At the beginning of my time at TWU, I was wholly convinced- as I imagine most eighteen year-olds are- that I had my entire life trajectory neatly planned.
Indeed, I knew what I wanted and how to achieve it. Circa 2009, when I dove into my Psychology degree with both feet, nose to the grindstone, and any other cliché analogy you can think of, the last place I expected to ultimately end up five years on was back in Langley, with an interdisciplinary M.Sc. in Political Science/Sociology, work currently under review to be published using Feminist Political Theory to analyse Sexual Violence in Conflict, and any plans I may once have had to be a marriage councillor left long ago in the dust.
And yet, here I am. And I have never felt so at peace, so passionately engaged in my research, or so excited for the future.
While I firmly maintain that the most precious lesson I came away from TWU with was an appreciation for the intrinsic value of a liberal arts education to enrich the human experience and not as some hoop required to make money (how bourgeois!), It nevertheless remains true that the last semester of a (rather expensive) four-year degree is NOT a comfortable time to slowly admit that you no longer want what you’d spent the last three years blindingly convincing yourself that you did. In short, I panicked. Panic, as anyone will tell you, is not an altogether uncommon phenomenon for those about to graduate, but mine came with an identity crisis. I had to sit back and undertake some seriously committed, intentional self-analysis, realizing that for all my supposed ‘plans’, the reality of my future hopes remained vague and hinged upon a rather childish adoption of what others expected me to do. Needless to say, though also liberating, this was an incredibly humbling experience; as the proud “owner” of a shiny new PSYC degree, I assumed I had already self-analysed myself into redundancy.
I used to be of the opinion that Humility was an altogether boring virtue and, though nice in theory, wouldn’t actually lead to a particularly successful life. Not only has the intervening five years resoundingly contradicted that notion, it also led me to a radically different definition of ‘success.’ Humility, I’ve since realized, is about the only virtue that counts in life as, with it, the others come naturally.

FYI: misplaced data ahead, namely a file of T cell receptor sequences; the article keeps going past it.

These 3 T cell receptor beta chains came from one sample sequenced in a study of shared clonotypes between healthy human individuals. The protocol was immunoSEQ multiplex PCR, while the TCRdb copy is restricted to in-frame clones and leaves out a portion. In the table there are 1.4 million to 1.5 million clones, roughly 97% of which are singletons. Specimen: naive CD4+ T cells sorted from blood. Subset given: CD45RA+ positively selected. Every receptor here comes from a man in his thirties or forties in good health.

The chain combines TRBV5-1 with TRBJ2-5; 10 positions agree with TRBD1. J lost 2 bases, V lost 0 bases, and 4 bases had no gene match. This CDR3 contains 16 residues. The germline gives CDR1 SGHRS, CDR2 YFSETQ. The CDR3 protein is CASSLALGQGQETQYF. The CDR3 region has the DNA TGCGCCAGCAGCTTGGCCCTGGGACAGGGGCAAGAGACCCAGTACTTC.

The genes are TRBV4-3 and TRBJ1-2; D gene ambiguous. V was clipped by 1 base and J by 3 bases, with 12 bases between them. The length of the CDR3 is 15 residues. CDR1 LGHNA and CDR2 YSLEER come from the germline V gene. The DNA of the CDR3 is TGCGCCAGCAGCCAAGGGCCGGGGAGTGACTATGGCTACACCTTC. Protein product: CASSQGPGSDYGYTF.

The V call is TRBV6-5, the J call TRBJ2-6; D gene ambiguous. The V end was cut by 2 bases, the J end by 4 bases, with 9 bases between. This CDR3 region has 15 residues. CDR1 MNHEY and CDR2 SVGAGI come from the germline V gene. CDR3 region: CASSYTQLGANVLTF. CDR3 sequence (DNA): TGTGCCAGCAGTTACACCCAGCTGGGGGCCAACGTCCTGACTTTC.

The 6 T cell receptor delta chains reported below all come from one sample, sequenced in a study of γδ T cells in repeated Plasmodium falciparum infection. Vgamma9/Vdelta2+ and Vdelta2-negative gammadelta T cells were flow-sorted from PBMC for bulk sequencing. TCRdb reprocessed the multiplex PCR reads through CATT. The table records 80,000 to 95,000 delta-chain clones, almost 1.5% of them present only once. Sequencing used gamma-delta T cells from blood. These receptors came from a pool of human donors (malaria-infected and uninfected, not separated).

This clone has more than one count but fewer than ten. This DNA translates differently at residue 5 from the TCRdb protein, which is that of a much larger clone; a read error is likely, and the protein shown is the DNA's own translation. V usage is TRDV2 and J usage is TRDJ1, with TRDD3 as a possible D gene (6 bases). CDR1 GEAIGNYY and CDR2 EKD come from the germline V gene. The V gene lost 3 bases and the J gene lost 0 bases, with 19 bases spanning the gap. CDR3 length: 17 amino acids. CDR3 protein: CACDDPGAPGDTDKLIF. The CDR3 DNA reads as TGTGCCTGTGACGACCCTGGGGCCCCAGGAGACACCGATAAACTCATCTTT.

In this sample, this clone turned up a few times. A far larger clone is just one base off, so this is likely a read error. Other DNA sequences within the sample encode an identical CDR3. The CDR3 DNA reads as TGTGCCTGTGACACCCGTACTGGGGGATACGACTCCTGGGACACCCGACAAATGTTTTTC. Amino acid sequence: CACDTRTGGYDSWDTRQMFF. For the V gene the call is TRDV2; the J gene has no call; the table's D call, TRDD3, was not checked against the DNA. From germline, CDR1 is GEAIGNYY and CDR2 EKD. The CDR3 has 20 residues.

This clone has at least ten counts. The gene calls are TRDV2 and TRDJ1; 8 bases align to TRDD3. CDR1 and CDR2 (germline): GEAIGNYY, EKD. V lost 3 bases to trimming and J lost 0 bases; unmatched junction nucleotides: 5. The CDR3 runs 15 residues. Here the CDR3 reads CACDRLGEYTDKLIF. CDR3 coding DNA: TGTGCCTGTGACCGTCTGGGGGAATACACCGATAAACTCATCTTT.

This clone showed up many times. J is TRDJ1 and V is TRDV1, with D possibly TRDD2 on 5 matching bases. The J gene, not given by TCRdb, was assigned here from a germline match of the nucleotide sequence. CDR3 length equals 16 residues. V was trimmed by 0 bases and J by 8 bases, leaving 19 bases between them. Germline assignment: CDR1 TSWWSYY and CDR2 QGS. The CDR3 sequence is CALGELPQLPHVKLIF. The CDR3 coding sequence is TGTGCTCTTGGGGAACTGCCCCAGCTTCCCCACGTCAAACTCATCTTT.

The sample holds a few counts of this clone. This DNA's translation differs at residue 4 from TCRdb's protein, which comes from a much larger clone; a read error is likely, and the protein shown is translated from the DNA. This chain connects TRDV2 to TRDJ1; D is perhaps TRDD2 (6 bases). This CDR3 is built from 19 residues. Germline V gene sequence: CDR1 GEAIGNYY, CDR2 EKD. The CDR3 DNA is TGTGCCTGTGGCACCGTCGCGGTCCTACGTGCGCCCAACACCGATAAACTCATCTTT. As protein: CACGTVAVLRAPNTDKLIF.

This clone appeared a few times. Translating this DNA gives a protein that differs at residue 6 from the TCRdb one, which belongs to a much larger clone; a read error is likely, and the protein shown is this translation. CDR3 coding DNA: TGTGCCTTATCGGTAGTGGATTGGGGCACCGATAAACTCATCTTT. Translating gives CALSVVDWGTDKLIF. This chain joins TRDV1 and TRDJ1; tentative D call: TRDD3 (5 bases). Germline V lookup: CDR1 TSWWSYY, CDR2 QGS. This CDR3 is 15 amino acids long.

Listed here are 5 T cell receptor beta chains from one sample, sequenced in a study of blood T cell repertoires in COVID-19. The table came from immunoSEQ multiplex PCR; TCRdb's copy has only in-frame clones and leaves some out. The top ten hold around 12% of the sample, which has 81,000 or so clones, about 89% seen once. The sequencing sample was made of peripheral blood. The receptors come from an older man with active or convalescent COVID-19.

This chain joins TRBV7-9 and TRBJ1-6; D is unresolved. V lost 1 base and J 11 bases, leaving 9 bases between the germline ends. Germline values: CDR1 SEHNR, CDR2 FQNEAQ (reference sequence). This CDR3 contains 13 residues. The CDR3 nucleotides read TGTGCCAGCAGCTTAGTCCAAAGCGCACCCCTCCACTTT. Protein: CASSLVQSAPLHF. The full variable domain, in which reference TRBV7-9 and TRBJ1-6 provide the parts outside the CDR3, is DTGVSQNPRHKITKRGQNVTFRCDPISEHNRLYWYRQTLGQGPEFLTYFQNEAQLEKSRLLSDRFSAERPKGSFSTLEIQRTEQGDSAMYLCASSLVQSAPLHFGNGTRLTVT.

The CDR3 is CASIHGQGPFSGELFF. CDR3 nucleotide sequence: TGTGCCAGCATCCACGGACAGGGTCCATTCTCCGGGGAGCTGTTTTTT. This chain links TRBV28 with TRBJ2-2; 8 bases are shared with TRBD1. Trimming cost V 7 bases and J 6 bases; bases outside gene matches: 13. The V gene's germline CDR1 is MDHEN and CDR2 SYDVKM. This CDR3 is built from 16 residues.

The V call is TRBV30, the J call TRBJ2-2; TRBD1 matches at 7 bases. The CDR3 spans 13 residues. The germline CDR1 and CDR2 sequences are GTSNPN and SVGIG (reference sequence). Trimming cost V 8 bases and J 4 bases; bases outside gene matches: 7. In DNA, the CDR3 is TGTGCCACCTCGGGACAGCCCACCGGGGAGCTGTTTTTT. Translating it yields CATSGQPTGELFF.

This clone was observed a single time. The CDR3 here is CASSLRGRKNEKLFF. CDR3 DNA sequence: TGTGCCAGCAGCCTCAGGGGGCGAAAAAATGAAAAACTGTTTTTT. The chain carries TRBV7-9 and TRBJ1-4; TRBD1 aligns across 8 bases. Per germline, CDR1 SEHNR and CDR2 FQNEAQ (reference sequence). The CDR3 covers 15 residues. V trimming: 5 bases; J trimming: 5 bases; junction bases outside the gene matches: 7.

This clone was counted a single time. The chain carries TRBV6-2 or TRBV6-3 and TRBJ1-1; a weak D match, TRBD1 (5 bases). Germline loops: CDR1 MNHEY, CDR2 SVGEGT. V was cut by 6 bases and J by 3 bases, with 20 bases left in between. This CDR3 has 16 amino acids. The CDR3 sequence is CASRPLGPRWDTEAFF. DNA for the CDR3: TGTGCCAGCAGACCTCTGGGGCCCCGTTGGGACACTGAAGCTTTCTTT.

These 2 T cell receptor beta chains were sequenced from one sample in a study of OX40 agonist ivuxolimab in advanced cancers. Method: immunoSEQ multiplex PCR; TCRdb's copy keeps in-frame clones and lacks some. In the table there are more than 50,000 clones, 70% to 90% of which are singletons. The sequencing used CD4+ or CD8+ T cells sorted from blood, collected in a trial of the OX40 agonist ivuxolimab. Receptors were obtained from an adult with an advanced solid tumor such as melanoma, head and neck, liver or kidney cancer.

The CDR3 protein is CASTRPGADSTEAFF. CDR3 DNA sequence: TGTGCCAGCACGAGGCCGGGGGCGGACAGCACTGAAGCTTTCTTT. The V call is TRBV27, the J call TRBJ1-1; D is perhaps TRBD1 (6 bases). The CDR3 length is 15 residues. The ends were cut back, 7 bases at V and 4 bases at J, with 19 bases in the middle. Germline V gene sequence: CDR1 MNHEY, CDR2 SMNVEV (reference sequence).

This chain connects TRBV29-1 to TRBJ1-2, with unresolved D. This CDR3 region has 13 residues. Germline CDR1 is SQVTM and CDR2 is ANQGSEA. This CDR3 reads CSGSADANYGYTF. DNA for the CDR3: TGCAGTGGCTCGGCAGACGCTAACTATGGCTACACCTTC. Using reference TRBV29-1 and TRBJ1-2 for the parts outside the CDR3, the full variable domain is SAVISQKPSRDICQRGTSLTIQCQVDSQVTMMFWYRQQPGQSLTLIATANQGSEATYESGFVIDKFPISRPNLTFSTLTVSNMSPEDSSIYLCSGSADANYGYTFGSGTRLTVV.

Long story short, about ten months and much hair-pulling and nail-chewing later, it ended with me (completely out of character) taking a shot-in-the-dark and moving across the world to Scotland, basically on a whim and prayer, chasing something purely out of interest. I’d always wanted to study abroad, but I was originally thinking more of a mundane exchange semester setting. When my flight to the UK took off, I didn’t even know for sure if I was going to come back to Canada, or if I wanted to.
As it if it was my default setting, I quickly started planning out how my future would likely now look. Again, what I expected to come away with was certainly not what came. Being alone and initially isolated on a distant continent is a guaranteed way to evaluate and re-evaluate what you value, what you are passionate about, and how much you’re capable of. Luckily, the University of Edinburgh is incredibly diverse, Edinburgh as a city is stunningly gorgeous and enviably vibrant, and I was surrounded with people who both challenged and supported me, not only with self-exploration and the various shifts in zeitgeist I underwent that year, but also through the incredibly intense research topics I pursued. I have been blessed throughout both of my degrees to have met singularly incredible individuals who have played so large a part in my own evolution.
Being away not only reminded me of how vital travel is to the human soul, but also how much I value my family- not to mention Canada itself. I missed the majority of my beloved grandmother’s struggle with cancer- a reality I suspect will always haunt me- but when I flew home to visit her for the last time, seeing how convinced she was I was travelling the right path will always fill me with joy and awe.
Now, when I think back on the beginning of my journey, I can only cringe. I don’t doubt that the majority of young people are capable of sound, well-informed plans and opinions, and to dispute that is not my point here. Rather, I recognize that in my experience, the notion that it’s the journey, and not the destination that’s important is a lesson we all must learn for ourselves. Or, as a renowned Scottish poet once said, “The best laid plans O’ mice and men gang oft awry”. How thankful I am that mine did.
Besides, in hindsight I’m quite sure I would have been a terrible marriage councillor.